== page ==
N. benthamiana plants infected with PVX-T-cp showed symptoms approx. 8 dpi. The symptoms included mild leaf crumpling, downward curling and mosaics that continued to increase, leaving a few green patches on the systemic leaves (Figure 8, panel H). Infected N. benthamiana showed recovery at approx. 21 dpi (Table 1). miRNA analyses showed that miR156, miR159, miR167 and miR170 at lower levels in comparison to the PVX control, while an increase in the levels of miR160, miR164, miR165/166, miR168 and miR169 was observed (Figure 2 and 3; Additional file 1: Figure S1).
PVX-mediated expression of (a)v2
N. benthamiana plants inoculated with PVX-A-av2 showed symptoms at approx 7 dpi. Systemic leaves showed leaf curling along with vein yellowing at 8 dpi (Figure 9, panel B). Symptom severity decreased at approx. 12 dpi on the newly emerging leaves. Infected N. benthamiana showed complete recovery at approx. 21 dpi. With the exception of miR169, for which an increase in accumulation was found, a decrease in the accumulation of all miRNAs examined was observed (Figure 2 and 3; Additional file 1: Figure S1; Figure 5 panel C)
Infection of N. benthamiana with PVX-Mu-v2 induced a HR-like phenotype, characterized by cell death, at the site of inoculation at 5 dpi (Figure 9, panel C). The symptoms of infection (mild leaf curling) appeared at 7 dpi on tissues developing after inoculation. At 10 dpi there was severe downward leaf curl of systemic leaves (Figure 9, panel D; Table 1) and plants exhibited stunted growth along with necrotic lesions on the leaves which increased in size (Table 1) and eventually led to death of the plant. There was no change in the level of miR168 upon infection of PVX-Mu-v2. An increase in the levels of miR156, miR160, miR165/166 and miR169 and a decrease in the levels of mir159, miR164, mir167 and mir170 were identified (Figure 2 and 30; Additional file 1: Figure S1; Figure 5 panel C).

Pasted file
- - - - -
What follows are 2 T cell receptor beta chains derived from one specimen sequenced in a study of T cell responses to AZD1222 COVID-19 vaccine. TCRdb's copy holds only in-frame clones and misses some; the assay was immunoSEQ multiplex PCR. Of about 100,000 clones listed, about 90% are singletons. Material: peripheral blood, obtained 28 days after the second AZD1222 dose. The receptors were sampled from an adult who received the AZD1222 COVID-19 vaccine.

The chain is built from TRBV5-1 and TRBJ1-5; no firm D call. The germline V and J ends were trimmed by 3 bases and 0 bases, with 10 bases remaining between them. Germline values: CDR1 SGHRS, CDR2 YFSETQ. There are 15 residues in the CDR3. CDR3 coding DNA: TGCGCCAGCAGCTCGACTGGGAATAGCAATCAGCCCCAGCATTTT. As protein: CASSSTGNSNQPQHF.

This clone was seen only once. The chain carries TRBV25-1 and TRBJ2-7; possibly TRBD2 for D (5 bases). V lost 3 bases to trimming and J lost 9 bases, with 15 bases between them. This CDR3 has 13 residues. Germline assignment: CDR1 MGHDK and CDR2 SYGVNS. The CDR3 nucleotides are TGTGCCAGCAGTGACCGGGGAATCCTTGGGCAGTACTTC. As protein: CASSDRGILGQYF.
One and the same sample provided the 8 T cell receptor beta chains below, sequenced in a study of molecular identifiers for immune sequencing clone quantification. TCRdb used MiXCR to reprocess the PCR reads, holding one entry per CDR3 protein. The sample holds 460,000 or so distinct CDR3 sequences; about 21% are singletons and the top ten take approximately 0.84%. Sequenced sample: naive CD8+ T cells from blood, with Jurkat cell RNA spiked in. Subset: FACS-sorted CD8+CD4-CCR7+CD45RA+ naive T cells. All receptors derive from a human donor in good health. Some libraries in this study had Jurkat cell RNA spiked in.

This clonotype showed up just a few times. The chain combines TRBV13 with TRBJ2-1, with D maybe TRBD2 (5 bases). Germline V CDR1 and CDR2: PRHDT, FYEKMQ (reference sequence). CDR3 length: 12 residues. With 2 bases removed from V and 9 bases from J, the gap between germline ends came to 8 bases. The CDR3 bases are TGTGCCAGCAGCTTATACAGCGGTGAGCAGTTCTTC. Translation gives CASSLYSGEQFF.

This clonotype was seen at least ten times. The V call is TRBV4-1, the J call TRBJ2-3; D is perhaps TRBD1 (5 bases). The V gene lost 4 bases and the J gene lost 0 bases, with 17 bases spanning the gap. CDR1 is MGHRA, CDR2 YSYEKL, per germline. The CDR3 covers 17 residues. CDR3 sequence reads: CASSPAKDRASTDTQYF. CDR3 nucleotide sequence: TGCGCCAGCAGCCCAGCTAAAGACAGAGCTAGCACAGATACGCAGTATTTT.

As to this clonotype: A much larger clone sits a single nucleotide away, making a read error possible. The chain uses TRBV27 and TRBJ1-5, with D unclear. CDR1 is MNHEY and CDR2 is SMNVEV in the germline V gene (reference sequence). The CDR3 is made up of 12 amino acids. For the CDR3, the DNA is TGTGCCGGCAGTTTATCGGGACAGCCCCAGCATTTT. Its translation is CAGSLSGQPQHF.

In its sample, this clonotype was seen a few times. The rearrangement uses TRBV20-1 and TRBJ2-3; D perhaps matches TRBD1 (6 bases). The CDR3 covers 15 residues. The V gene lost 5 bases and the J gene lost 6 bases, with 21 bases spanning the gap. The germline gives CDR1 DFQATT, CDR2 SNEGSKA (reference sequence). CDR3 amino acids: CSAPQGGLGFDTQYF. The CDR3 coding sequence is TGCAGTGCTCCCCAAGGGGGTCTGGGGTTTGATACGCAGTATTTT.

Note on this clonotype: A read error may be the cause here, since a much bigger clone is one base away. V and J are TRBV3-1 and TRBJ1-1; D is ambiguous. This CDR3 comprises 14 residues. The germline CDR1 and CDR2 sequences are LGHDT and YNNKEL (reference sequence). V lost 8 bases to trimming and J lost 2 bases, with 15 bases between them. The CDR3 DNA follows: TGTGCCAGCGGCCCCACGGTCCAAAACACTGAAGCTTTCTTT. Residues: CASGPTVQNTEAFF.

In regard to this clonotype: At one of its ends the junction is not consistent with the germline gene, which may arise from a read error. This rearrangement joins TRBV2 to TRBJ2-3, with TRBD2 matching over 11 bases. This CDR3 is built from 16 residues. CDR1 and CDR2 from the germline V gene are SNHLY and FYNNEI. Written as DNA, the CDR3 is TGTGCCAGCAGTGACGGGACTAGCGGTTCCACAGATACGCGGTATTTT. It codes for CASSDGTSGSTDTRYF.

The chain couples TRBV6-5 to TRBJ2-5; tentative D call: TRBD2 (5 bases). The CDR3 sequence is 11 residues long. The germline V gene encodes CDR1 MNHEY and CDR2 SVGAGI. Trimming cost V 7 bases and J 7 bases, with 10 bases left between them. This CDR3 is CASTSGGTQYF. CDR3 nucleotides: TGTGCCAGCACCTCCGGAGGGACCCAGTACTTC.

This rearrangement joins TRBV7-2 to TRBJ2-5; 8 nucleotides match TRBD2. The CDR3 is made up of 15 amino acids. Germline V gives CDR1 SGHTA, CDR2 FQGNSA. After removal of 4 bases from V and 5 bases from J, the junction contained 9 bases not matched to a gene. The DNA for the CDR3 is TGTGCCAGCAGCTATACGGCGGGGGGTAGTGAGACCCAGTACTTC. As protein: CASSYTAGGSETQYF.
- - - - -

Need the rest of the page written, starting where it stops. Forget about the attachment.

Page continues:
N. benthamiana plants inoculated with PVX-T-v2 showed severe symptoms. Symptoms appeared at approx. 7 dpi which increased in severity and at 11-12 dpi plants showed severe leaf curling, stunting, vein yellowing and necrotic lesions on systemic leaves (Figure 9 panel E and F). No recovery was observed in these plants even after 21 dpi (Table 1). miRNA profiling showed that PVX-T-v2 infection in N. benthamiana generally resulted in decreased accumulation of developmental miRNAs. With the exception of miR156, miR160 and miR170, for which a slight increase in the levels was observed, all other miRNAs under study showed an increase in the accumulation when compared with control N. benthamiana plants infected with PVX (Figure 2 and 3; Additional file 1: Figure S1; Figure 5 panel C).
PVX-mediated expression of mp and nsp